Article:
Finding the buyer for forests and swamps

The Economist had a few encouraging stories about a new way of financing the environmental restoration of forests and wetlands.
The Panama Canal will suffer from floods and silting because the hills upstream are being deforested. So a forestry insurance company is seeking to issue a 25-year bond to pay for the forest to be replanted. The Economist lists a number of other examples of “downstream long bonds”. For example, New York City uses similar financing to keep the Catskill feeder streams clean, to protect the City’s water supply.
Of course, the “downstream long bond” solution only works when there is an identifiable, deep-pocketed downstream buyer. When the “buyers” are spread out — like citizens harmed by polluted air — the government regulation is probably needed to assert the collective demand of those who value clean air.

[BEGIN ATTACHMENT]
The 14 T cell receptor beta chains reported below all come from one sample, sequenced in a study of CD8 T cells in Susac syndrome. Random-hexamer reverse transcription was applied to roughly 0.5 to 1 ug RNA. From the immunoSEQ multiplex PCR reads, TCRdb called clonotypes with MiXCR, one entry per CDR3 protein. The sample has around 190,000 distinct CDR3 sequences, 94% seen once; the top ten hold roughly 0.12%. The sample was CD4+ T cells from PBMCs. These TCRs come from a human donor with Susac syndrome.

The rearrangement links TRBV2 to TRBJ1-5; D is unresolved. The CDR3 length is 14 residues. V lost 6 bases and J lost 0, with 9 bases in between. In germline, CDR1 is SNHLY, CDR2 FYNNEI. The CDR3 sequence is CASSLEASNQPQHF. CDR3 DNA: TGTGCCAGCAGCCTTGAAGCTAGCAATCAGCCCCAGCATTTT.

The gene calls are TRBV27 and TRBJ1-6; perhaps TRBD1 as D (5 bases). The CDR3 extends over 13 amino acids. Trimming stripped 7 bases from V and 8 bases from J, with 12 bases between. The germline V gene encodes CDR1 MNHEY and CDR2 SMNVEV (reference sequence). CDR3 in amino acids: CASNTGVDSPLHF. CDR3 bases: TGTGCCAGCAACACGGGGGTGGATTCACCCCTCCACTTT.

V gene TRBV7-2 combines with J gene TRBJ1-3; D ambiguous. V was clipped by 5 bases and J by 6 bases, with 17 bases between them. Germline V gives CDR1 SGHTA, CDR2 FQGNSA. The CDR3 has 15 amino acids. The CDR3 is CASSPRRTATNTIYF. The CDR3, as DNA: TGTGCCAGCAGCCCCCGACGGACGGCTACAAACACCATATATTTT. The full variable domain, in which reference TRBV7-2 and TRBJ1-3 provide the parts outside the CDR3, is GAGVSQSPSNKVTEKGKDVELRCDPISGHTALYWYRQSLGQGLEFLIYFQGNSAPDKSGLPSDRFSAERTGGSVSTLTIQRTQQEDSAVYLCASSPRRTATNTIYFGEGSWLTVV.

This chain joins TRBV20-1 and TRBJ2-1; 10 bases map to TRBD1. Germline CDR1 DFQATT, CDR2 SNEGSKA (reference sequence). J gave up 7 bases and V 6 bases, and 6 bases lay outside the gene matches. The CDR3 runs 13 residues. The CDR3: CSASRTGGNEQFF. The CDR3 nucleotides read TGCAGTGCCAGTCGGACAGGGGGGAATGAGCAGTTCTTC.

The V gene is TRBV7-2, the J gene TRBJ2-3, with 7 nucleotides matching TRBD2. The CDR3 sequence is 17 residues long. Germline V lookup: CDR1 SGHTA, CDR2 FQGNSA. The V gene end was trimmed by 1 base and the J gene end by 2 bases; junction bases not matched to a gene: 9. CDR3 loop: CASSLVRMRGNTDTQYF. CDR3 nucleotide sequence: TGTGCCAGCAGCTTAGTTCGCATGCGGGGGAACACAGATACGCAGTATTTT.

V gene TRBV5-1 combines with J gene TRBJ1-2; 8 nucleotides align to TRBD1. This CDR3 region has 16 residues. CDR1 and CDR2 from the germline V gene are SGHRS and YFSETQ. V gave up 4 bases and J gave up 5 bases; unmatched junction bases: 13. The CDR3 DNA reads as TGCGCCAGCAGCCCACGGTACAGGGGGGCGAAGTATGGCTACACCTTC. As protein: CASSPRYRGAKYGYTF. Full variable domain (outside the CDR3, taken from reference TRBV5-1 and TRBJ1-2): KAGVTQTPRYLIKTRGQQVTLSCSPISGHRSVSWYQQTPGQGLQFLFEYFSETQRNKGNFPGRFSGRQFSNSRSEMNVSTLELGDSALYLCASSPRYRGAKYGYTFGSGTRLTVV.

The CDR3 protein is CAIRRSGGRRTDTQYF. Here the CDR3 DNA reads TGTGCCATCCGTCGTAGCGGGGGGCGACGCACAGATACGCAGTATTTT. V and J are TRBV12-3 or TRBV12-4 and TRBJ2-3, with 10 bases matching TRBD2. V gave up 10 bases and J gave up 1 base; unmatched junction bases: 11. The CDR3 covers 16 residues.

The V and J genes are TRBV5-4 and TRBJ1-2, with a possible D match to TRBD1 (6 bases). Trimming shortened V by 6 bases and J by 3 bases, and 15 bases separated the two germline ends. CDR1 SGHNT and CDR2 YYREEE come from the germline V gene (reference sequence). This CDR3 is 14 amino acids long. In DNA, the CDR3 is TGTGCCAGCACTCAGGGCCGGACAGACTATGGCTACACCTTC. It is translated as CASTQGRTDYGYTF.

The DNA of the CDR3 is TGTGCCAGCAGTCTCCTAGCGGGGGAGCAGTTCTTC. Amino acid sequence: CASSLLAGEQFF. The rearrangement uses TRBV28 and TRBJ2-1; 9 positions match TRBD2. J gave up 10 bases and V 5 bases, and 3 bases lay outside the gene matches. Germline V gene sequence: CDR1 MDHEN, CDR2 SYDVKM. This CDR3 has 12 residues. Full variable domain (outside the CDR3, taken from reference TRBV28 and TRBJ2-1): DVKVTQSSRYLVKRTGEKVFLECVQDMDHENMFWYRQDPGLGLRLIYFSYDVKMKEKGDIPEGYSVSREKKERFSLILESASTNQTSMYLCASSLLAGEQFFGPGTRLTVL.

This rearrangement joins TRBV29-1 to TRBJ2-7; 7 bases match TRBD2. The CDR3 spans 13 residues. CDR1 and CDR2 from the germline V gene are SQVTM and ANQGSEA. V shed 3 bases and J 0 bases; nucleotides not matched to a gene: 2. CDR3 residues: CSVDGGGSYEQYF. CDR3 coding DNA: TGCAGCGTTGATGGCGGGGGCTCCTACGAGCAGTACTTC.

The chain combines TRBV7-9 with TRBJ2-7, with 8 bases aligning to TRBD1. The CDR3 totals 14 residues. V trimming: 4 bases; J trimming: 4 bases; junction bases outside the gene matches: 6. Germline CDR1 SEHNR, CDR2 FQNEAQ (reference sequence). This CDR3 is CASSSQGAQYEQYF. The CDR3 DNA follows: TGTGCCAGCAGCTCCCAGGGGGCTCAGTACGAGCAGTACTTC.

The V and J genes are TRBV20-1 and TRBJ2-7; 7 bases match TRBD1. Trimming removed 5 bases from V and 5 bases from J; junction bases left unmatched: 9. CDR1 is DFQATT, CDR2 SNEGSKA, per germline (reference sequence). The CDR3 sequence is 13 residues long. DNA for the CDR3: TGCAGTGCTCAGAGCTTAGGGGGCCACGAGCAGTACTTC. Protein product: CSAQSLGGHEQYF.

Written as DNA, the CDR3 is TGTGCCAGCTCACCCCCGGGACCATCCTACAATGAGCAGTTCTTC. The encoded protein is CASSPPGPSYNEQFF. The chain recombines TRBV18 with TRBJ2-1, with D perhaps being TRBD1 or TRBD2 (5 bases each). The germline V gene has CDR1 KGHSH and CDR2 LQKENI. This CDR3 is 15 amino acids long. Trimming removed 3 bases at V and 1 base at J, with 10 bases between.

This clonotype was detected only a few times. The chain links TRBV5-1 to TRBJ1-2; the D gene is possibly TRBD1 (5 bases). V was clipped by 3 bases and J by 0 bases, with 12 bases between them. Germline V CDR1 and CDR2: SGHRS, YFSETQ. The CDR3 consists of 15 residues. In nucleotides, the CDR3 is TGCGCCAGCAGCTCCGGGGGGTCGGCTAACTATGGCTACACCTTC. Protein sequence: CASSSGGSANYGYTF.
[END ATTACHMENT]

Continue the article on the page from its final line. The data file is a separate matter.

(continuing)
When I read Natural Capitalism a few years ago, it struck me that the lack of financing was one of the major obstacles to sustainable business practices — and that there were interesting opportunities for new financial instruments.
Another good sign is the rise of VC investments in clean energy from $509 million in 2003 to $520 million in 2004 — though this is still small potatoes for the $20B US VC market.
The sheer presence of a market research firm doing segmentation and forecasting of industry revenues and VC investment is a good sign of an emerging market.

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